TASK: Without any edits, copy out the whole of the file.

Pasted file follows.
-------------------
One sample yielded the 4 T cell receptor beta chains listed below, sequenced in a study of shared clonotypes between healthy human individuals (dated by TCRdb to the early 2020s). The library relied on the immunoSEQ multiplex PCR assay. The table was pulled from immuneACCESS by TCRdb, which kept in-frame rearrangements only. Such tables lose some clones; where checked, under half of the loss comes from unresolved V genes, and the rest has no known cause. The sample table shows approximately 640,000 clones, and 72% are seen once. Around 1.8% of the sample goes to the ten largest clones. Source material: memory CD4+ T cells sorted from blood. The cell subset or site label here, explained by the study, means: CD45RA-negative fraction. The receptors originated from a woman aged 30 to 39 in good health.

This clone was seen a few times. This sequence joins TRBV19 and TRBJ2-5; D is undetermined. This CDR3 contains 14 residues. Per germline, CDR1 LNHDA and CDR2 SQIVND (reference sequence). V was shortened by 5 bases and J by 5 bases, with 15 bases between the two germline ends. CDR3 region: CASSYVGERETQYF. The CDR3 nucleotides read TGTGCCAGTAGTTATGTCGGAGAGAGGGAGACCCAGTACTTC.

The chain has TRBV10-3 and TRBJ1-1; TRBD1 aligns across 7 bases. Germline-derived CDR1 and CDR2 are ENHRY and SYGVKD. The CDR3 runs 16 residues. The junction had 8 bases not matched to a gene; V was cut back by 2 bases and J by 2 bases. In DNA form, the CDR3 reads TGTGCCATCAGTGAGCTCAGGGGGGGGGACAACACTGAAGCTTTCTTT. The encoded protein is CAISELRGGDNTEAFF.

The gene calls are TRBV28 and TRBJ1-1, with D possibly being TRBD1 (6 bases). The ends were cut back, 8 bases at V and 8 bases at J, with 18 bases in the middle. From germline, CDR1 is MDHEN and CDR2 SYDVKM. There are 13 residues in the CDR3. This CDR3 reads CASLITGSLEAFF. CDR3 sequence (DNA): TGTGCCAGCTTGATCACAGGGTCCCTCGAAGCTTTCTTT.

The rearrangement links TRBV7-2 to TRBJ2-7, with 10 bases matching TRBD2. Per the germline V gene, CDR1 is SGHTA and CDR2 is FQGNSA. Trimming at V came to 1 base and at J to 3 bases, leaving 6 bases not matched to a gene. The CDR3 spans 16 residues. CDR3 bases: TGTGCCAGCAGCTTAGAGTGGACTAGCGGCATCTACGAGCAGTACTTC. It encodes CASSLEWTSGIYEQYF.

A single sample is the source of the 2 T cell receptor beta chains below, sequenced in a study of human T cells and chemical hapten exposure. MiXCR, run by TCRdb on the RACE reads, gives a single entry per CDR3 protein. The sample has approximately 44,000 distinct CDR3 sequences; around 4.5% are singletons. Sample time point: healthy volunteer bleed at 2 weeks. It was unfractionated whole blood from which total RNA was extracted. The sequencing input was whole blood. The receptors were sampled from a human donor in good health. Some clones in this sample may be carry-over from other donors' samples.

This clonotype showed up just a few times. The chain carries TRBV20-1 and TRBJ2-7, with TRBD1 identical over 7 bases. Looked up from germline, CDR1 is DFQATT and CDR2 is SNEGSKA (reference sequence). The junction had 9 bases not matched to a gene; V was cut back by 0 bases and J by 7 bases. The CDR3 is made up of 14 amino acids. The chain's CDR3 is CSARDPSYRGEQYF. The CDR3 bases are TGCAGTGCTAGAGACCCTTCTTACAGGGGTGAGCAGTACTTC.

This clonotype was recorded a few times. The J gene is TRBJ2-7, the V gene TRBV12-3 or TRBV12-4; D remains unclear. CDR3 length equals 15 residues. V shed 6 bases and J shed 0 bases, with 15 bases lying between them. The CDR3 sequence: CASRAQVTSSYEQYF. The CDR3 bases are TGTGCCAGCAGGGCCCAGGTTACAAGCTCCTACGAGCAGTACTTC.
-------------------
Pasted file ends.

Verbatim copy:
One sample yielded the 4 T cell receptor beta chains listed below, sequenced in a study of shared clonotypes between healthy human individuals (dated by TCRdb to the early 2020s). The library relied on the immunoSEQ multiplex PCR assay. The table was pulled from immuneACCESS by TCRdb, which kept in-frame rearrangements only. Such tables lose some clones; where checked, under half of the loss comes from unresolved V genes, and the rest has no known cause. The sample table shows approximately 640,000 clones, and 72% are seen once. Around 1.8% of the sample goes to the ten largest clones. Source material: memory CD4+ T cells sorted from blood. The cell subset or site label here, explained by the study, means: CD45RA-negative fraction. The receptors originated from a woman aged 30 to 39 in good health.

This clone was seen a few times. This sequence joins TRBV19 and TRBJ2-5; D is undetermined. This CDR3 contains 14 residues. Per germline, CDR1 LNHDA and CDR2 SQIVND (reference sequence). V was shortened by 5 bases and J by 5 bases, with 15 bases between the two germline ends. CDR3 region: CASSYVGERETQYF. The CDR3 nucleotides read TGTGCCAGTAGTTATGTCGGAGAGAGGGAGACCCAGTACTTC.

The chain has TRBV10-3 and TRBJ1-1; TRBD1 aligns across 7 bases. Germline-derived CDR1 and CDR2 are ENHRY and SYGVKD. The CDR3 runs 16 residues. The junction had 8 bases not matched to a gene; V was cut back by 2 bases and J by 2 bases. In DNA form, the CDR3 reads TGTGCCATCAGTGAGCTCAGGGGGGGGGACAACACTGAAGCTTTCTTT. The encoded protein is CAISELRGGDNTEAFF.

The gene calls are TRBV28 and TRBJ1-1, with D possibly being TRBD1 (6 bases). The ends were cut back, 8 bases at V and 8 bases at J, with 18 bases in the middle. From germline, CDR1 is MDHEN and CDR2 SYDVKM. There are 13 residues in the CDR3. This CDR3 reads CASLITGSLEAFF. CDR3 sequence (DNA): TGTGCCAGCTTGATCACAGGGTCCCTCGAAGCTTTCTTT.

The rearrangement links TRBV7-2 to TRBJ2-7, with 10 bases matching TRBD2. Per the germline V gene, CDR1 is SGHTA and CDR2 is FQGNSA. Trimming at V came to 1 base and at J to 3 bases, leaving 6 bases not matched to a gene. The CDR3 spans 16 residues. CDR3 bases: TGTGCCAGCAGCTTAGAGTGGACTAGCGGCATCTACGAGCAGTACTTC. It encodes CASSLEWTSGIYEQYF.

A single sample is the source of the 2 T cell receptor beta chains below, sequenced in a study of human T cells and chemical hapten exposure. MiXCR, run by TCRdb on the RACE reads, gives a single entry per CDR3 protein. The sample has approximately 44,000 distinct CDR3 sequences; around 4.5% are singletons. Sample time point: healthy volunteer bleed at 2 weeks. It was unfractionated whole blood from which total RNA was extracted. The sequencing input was whole blood. The receptors were sampled from a human donor in good health. Some clones in this sample may be carry-over from other donors' samples.

This clonotype showed up just a few times. The chain carries TRBV20-1 and TRBJ2-7, with TRBD1 identical over 7 bases. Looked up from germline, CDR1 is DFQATT and CDR2 is SNEGSKA (reference sequence). The junction had 9 bases not matched to a gene; V was cut back by 0 bases and J by 7 bases. The CDR3 is made up of 14 amino acids. The chain's CDR3 is CSARDPSYRGEQYF. The CDR3 bases are TGCAGTGCTAGAGACCCTTCTTACAGGGGTGAGCAGTACTTC.

This clonotype was recorded a few times. The J gene is TRBJ2-7, the V gene TRBV12-3 or TRBV12-4; D remains unclear. CDR3 length equals 15 residues. V shed 6 bases and J shed 0 bases, with 15 bases lying between them. The CDR3 sequence: CASRAQVTSSYEQYF. The CDR3 bases are TGTGCCAGCAGGGCCCAGGTTACAAGCTCCTACGAGCAGTACTTC.